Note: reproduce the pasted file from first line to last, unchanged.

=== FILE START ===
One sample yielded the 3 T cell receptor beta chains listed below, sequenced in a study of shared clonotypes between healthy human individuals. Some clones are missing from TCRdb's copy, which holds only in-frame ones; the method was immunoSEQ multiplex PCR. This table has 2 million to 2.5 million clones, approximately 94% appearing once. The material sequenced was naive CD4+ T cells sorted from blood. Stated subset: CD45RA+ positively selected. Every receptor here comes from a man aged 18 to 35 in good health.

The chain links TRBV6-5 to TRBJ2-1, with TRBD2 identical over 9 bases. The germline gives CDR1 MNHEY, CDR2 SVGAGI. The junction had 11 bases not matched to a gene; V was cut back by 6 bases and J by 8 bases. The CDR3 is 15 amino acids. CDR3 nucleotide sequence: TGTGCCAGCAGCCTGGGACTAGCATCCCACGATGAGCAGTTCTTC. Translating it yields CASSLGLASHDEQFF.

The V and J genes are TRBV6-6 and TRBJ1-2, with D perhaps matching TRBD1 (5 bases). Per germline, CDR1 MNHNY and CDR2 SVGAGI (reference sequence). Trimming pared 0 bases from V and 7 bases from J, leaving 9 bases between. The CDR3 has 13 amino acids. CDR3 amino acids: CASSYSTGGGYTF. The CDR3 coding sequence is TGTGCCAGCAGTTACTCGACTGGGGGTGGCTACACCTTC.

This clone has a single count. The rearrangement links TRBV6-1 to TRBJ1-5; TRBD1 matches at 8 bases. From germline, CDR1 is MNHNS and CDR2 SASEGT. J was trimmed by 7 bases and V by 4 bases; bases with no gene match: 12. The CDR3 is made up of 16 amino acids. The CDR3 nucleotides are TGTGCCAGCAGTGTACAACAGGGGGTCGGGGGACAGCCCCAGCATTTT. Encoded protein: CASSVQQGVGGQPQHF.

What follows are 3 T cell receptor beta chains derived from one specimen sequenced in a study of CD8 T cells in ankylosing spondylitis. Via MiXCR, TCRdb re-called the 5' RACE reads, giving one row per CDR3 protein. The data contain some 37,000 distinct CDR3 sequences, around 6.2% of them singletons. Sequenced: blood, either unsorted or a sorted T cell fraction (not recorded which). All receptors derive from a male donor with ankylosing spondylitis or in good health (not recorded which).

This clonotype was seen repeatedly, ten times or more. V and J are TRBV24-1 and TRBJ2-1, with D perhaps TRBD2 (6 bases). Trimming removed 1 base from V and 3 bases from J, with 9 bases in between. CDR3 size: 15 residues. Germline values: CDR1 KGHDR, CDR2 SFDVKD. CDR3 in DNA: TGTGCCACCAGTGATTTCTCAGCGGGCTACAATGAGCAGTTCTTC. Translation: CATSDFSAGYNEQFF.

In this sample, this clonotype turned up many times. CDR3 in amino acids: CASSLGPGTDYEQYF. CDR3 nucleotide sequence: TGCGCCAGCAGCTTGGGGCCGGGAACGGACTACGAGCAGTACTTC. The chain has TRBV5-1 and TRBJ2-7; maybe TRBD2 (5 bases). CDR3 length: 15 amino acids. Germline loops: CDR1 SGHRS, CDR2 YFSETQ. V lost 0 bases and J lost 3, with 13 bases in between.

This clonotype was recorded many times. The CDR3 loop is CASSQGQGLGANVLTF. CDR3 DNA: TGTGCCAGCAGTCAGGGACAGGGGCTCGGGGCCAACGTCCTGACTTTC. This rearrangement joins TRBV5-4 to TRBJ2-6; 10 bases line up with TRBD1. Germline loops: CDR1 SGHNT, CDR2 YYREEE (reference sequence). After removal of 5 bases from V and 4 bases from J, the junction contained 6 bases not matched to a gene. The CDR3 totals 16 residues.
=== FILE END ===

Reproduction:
One sample yielded the 3 T cell receptor beta chains listed below, sequenced in a study of shared clonotypes between healthy human individuals. Some clones are missing from TCRdb's copy, which holds only in-frame ones; the method was immunoSEQ multiplex PCR. This table has 2 million to 2.5 million clones, approximately 94% appearing once. The material sequenced was naive CD4+ T cells sorted from blood. Stated subset: CD45RA+ positively selected. Every receptor here comes from a man aged 18 to 35 in good health.

The chain links TRBV6-5 to TRBJ2-1, with TRBD2 identical over 9 bases. The germline gives CDR1 MNHEY, CDR2 SVGAGI. The junction had 11 bases not matched to a gene; V was cut back by 6 bases and J by 8 bases. The CDR3 is 15 amino acids. CDR3 nucleotide sequence: TGTGCCAGCAGCCTGGGACTAGCATCCCACGATGAGCAGTTCTTC. Translating it yields CASSLGLASHDEQFF.

The V and J genes are TRBV6-6 and TRBJ1-2, with D perhaps matching TRBD1 (5 bases). Per germline, CDR1 MNHNY and CDR2 SVGAGI (reference sequence). Trimming pared 0 bases from V and 7 bases from J, leaving 9 bases between. The CDR3 has 13 amino acids. CDR3 amino acids: CASSYSTGGGYTF. The CDR3 coding sequence is TGTGCCAGCAGTTACTCGACTGGGGGTGGCTACACCTTC.

This clone has a single count. The rearrangement links TRBV6-1 to TRBJ1-5; TRBD1 matches at 8 bases. From germline, CDR1 is MNHNS and CDR2 SASEGT. J was trimmed by 7 bases and V by 4 bases; bases with no gene match: 12. The CDR3 is made up of 16 amino acids. The CDR3 nucleotides are TGTGCCAGCAGTGTACAACAGGGGGTCGGGGGACAGCCCCAGCATTTT. Encoded protein: CASSVQQGVGGQPQHF.

What follows are 3 T cell receptor beta chains derived from one specimen sequenced in a study of CD8 T cells in ankylosing spondylitis. Via MiXCR, TCRdb re-called the 5' RACE reads, giving one row per CDR3 protein. The data contain some 37,000 distinct CDR3 sequences, around 6.2% of them singletons. Sequenced: blood, either unsorted or a sorted T cell fraction (not recorded which). All receptors derive from a male donor with ankylosing spondylitis or in good health (not recorded which).

This clonotype was seen repeatedly, ten times or more. V and J are TRBV24-1 and TRBJ2-1, with D perhaps TRBD2 (6 bases). Trimming removed 1 base from V and 3 bases from J, with 9 bases in between. CDR3 size: 15 residues. Germline values: CDR1 KGHDR, CDR2 SFDVKD. CDR3 in DNA: TGTGCCACCAGTGATTTCTCAGCGGGCTACAATGAGCAGTTCTTC. Translation: CATSDFSAGYNEQFF.

In this sample, this clonotype turned up many times. CDR3 in amino acids: CASSLGPGTDYEQYF. CDR3 nucleotide sequence: TGCGCCAGCAGCTTGGGGCCGGGAACGGACTACGAGCAGTACTTC. The chain has TRBV5-1 and TRBJ2-7; maybe TRBD2 (5 bases). CDR3 length: 15 amino acids. Germline loops: CDR1 SGHRS, CDR2 YFSETQ. V lost 0 bases and J lost 3, with 13 bases in between.

This clonotype was recorded many times. The CDR3 loop is CASSQGQGLGANVLTF. CDR3 DNA: TGTGCCAGCAGTCAGGGACAGGGGCTCGGGGCCAACGTCCTGACTTTC. This rearrangement joins TRBV5-4 to TRBJ2-6; 10 bases line up with TRBD1. Germline loops: CDR1 SGHNT, CDR2 YYREEE (reference sequence). After removal of 5 bases from V and 4 bases from J, the junction contained 6 bases not matched to a gene. The CDR3 totals 16 residues.